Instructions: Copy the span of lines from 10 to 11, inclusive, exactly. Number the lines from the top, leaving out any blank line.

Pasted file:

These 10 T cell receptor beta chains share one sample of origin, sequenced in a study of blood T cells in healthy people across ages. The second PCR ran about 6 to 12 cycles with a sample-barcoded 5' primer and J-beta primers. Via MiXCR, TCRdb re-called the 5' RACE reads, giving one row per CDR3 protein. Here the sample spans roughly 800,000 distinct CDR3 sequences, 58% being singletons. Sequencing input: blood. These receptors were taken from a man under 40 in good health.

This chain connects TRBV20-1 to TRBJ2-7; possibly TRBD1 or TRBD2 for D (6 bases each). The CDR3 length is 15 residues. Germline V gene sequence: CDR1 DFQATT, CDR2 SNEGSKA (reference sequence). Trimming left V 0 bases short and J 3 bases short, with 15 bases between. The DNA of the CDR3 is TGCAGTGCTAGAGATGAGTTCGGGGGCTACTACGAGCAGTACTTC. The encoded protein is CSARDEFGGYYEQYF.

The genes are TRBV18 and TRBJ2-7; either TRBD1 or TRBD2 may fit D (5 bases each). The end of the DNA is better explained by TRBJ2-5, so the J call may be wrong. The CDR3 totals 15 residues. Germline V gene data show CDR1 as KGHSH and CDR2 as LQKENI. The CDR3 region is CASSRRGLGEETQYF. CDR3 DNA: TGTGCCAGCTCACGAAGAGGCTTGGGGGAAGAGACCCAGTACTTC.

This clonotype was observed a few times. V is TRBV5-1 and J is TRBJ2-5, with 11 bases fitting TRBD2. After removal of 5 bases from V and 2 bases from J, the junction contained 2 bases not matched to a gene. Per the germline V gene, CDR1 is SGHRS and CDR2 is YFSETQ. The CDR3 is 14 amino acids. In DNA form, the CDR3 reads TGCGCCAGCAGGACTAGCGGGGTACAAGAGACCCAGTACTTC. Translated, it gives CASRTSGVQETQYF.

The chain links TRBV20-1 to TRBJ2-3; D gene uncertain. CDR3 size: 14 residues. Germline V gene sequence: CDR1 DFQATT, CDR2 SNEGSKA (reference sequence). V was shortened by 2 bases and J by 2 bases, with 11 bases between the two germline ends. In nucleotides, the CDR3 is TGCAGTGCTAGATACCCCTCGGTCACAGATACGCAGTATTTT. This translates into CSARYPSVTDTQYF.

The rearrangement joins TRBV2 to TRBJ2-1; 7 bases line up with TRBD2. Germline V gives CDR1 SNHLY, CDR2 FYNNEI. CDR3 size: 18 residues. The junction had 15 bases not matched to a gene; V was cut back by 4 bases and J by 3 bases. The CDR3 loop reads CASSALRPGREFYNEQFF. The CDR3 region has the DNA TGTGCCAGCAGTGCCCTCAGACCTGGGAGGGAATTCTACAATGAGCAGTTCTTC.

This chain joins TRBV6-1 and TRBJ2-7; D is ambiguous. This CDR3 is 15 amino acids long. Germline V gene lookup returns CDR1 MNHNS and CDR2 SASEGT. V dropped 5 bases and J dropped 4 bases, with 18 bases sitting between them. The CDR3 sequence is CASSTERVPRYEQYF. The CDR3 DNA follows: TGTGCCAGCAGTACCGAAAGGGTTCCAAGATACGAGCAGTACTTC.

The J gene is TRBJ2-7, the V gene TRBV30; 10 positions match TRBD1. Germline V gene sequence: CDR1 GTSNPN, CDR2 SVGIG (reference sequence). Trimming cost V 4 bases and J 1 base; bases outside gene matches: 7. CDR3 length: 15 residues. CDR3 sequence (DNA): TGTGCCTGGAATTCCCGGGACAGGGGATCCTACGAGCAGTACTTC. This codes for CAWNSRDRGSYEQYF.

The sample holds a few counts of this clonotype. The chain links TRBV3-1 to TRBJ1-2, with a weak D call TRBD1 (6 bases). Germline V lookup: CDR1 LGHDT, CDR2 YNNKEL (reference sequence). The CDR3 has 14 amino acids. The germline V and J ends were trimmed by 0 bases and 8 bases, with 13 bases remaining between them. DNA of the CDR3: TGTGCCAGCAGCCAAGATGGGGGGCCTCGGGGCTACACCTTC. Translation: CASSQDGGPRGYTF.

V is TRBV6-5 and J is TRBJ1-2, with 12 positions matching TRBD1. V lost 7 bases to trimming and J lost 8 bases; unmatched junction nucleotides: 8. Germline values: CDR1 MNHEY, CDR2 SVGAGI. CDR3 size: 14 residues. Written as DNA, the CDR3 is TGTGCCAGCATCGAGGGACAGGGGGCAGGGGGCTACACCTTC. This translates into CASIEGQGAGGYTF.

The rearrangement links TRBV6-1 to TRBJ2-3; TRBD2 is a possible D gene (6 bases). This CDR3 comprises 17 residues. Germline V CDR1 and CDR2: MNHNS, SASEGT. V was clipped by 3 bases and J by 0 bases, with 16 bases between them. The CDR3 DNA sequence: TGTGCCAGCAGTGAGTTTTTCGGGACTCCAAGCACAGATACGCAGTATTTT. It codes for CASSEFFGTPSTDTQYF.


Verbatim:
V is TRBV6-5 and J is TRBJ1-2, with 12 positions matching TRBD1. V lost 7 bases to trimming and J lost 8 bases; unmatched junction nucleotides: 8. Germline values: CDR1 MNHEY, CDR2 SVGAGI. CDR3 size: 14 residues. Written as DNA, the CDR3 is TGTGCCAGCATCGAGGGACAGGGGGCAGGGGGCTACACCTTC. This translates into CASIEGQGAGGYTF.

The rearrangement links TRBV6-1 to TRBJ2-3; TRBD2 is a possible D gene (6 bases). This CDR3 comprises 17 residues. Germline V CDR1 and CDR2: MNHNS, SASEGT. V was clipped by 3 bases and J by 0 bases, with 16 bases between them. The CDR3 DNA sequence: TGTGCCAGCAGTGAGTTTTTCGGGACTCCAAGCACAGATACGCAGTATTTT. It codes for CASSEFFGTPSTDTQYF.